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Why installing WordPress manually is more secure

Author: ; Published: Mar 19, 2012; Category: Managed Hosting, Security, Small Business, WordPress; Tags: , ; 2 Comments

Have you ever watched Restaurant Impossible or Kitchen Nightmares?

Where you shocked to see some chefs merely reheating food in a microwave, using canned soup, and other prepackaged or precooked items rather than the chefs being chefs — cooking using fresh ingredients, and making meals from scratch?

A lot of the excuses from the owners, managers, and chefs focused around saving time, and what amounted to being penny wise and dollar foolish.

I guess after seeing those shows, I shouldn’t be surprised by how many WordPress users want a control panel or means to auto install WordPress for them in the fewest clicks possible with one click being optimal.

What’s wrong with an automated installation of WordPress?


Strong security starts with the foundation.  Would you build your home on quicksand?  Hopefully, you are answering with a resounding, NO!


There are several areas of the WordPress installation that most automated tools do not cover adequately.  Those areas are as follows:


  • mySQL database password.  Is the password at least 12 wide, alphanumeric, containing uppercase and lowercase letters whose combination of letters does not form any dictionary word in any language?
  • WordPress mysql database table prefix – are you using the widely known default of “wp_” or are you going to change it to more secure, known only to parties you authorize?
  • PHP error logging — is it set up and enabled?
  • Temporary directory for PHP sessions — WP_TEMP_DIR — do you have it specified in your wp-config.php file and does it have the correct permissions?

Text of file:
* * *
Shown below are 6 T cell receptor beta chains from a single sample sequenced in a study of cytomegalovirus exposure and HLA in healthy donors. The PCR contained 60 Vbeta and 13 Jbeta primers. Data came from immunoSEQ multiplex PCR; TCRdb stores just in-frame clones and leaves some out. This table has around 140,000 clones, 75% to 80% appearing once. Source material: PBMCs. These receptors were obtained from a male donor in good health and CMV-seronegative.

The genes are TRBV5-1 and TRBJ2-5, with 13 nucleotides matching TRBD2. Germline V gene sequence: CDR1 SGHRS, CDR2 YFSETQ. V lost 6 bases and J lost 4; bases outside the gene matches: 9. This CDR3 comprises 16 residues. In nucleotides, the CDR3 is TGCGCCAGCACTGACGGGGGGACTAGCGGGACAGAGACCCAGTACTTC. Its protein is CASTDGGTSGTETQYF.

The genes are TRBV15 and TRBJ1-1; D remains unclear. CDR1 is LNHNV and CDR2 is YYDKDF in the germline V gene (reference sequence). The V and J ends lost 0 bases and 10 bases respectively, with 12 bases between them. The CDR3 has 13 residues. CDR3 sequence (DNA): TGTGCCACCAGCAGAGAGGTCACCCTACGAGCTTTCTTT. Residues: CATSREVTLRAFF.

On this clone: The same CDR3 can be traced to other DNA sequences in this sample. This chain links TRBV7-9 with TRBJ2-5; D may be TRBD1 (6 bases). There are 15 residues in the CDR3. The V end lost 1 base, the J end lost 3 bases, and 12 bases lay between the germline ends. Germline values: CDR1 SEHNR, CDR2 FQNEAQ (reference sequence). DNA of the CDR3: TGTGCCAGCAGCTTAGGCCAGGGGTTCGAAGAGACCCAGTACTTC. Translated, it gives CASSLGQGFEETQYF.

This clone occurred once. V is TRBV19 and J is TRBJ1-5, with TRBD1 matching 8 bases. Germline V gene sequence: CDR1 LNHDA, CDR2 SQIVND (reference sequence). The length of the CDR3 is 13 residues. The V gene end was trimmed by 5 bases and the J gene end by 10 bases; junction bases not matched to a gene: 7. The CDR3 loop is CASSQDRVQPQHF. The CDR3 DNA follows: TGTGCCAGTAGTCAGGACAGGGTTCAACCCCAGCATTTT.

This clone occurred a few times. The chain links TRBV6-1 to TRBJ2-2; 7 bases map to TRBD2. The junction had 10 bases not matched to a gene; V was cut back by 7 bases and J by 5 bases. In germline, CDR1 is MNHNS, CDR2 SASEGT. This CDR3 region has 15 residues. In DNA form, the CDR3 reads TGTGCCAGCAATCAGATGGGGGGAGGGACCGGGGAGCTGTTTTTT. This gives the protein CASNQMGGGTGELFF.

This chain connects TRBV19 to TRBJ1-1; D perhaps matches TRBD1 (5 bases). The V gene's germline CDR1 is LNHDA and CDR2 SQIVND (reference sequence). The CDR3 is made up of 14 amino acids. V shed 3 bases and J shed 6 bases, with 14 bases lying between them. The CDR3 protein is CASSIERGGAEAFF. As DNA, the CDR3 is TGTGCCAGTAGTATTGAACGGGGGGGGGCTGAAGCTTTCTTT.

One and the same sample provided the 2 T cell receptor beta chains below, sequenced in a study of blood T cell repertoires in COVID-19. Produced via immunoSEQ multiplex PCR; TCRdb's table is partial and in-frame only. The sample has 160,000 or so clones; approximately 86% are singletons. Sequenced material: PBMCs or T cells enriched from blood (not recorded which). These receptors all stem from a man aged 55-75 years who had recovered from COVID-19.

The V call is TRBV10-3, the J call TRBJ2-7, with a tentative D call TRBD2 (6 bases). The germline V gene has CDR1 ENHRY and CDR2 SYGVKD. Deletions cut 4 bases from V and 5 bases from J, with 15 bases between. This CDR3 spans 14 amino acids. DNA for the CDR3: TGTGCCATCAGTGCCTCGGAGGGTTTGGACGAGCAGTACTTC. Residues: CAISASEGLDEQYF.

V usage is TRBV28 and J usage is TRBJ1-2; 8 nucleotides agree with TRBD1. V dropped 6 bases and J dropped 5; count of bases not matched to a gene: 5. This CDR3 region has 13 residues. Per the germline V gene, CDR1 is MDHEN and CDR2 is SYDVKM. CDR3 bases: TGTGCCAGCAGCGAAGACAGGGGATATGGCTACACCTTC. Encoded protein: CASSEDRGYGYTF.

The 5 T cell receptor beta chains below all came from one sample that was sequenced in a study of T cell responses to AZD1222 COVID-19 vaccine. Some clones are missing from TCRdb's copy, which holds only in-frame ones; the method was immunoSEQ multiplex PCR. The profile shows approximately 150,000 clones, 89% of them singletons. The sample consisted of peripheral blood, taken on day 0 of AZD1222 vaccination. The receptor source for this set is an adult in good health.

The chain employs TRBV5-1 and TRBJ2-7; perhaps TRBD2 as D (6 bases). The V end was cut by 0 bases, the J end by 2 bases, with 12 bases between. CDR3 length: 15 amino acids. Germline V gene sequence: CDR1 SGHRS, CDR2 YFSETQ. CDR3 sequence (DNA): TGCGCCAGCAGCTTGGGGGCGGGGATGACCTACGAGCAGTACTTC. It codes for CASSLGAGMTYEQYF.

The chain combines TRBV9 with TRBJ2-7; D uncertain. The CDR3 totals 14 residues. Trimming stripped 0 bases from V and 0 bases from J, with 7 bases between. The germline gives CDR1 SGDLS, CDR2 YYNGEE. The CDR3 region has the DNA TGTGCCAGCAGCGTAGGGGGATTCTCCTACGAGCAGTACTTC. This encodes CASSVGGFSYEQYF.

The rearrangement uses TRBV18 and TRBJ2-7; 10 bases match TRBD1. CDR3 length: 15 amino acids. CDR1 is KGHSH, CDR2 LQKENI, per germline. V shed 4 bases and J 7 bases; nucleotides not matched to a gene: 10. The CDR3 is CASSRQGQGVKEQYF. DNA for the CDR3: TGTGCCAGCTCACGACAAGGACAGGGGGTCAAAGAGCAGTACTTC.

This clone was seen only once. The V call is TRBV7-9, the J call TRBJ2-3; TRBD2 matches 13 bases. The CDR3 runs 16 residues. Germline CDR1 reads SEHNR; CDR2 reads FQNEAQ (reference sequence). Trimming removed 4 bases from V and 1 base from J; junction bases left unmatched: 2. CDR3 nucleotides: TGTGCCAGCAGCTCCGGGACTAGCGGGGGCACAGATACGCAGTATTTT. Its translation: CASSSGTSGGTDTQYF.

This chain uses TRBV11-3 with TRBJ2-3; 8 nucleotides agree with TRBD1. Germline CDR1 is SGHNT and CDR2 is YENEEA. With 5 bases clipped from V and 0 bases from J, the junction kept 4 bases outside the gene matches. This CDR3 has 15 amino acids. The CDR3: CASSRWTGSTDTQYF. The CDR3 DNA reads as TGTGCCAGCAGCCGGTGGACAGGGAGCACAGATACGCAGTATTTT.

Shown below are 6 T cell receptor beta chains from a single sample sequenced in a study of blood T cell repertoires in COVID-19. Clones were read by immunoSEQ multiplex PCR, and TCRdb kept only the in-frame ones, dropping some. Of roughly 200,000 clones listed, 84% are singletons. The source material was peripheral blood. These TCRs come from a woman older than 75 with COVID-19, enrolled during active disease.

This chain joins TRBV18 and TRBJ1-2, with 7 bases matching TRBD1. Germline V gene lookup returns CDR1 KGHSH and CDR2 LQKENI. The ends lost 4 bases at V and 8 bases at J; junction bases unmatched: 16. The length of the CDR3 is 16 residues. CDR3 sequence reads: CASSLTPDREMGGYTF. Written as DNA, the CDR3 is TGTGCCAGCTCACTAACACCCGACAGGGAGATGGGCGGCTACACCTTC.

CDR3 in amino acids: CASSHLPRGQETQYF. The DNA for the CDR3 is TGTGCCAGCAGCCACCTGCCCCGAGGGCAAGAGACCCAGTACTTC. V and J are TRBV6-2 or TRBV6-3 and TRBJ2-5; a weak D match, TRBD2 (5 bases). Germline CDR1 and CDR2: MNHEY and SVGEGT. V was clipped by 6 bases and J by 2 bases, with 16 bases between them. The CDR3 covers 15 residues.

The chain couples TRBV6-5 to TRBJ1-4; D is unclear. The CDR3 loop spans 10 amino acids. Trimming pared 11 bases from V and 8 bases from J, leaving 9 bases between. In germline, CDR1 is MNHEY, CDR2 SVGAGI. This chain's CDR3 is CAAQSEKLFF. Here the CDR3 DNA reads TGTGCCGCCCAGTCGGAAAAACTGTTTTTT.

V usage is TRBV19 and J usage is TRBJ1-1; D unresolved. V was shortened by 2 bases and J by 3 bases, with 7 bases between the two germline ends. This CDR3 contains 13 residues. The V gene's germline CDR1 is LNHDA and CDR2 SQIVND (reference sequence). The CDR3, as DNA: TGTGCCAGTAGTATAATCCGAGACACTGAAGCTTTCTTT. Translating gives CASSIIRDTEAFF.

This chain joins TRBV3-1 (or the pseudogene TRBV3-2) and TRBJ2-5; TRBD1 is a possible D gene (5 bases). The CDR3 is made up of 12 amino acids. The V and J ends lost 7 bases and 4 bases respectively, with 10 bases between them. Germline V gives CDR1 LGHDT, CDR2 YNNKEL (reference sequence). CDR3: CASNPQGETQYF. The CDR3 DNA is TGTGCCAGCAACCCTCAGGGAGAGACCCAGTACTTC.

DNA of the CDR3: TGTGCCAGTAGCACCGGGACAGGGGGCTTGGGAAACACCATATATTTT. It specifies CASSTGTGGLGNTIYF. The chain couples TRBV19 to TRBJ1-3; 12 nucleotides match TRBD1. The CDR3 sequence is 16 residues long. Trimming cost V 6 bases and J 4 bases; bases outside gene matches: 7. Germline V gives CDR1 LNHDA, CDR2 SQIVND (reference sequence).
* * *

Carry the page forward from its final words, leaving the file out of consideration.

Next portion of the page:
• Do you salt your cookies with https://api.wordpress.org/secret-key/1.1/salt/ in the wp-config.php file?
  • Does your .htaccess file contain security measures as recommended by the Hardening WordPress Codex?
  • Are you using the default “admin” user that hackers know is the most likely user id for WordPress dashboards?
  • Is your admin password at least 12 wide, alphanumeric, containing uppercase and lowercase letters whose combination of letters does not form any dictionary word in any language?


Automated installation systems typically do not give you the control over having a secure mySQL database password, most do not turn on PHP error logging, most may not set up the proper temporary directory for PHP sessions, most use a stock .htaccess file if they create one at all, some may use salt and others may not, and so on.

I don’t know about you, but I want to know about the material going into the foundation of a site or blog I’m going to be working on and maintaining.

If you want the best foundation for your WordPress site or blog, be sure to take the time to do it correctly and securely.

Managed hosting customers of Dynamic Net, Inc. can ask our support department to manually install WordPress for them at no charge.

Contact us if you have any questions.

Peter Abraham
Former CEO of Dynamic Net, Inc. Will be transitioning to a new career in the near future.
Peter Abraham


Peter Abraham

2 Responses to “Why installing WordPress manually is more secure”

  1. Total Bounty says:

    I actually agree with what you said about installing WordPress manually and doing all these username and password change/customization thing. Quick install can save you a lot of time especially if you’re a web developer trying to setup your clients’ account but you’d later realize that going manual can save your client in terms of getting hacked into especially when the site goes live and open to the public to see.

    – Jules Mariano of Total Bounty

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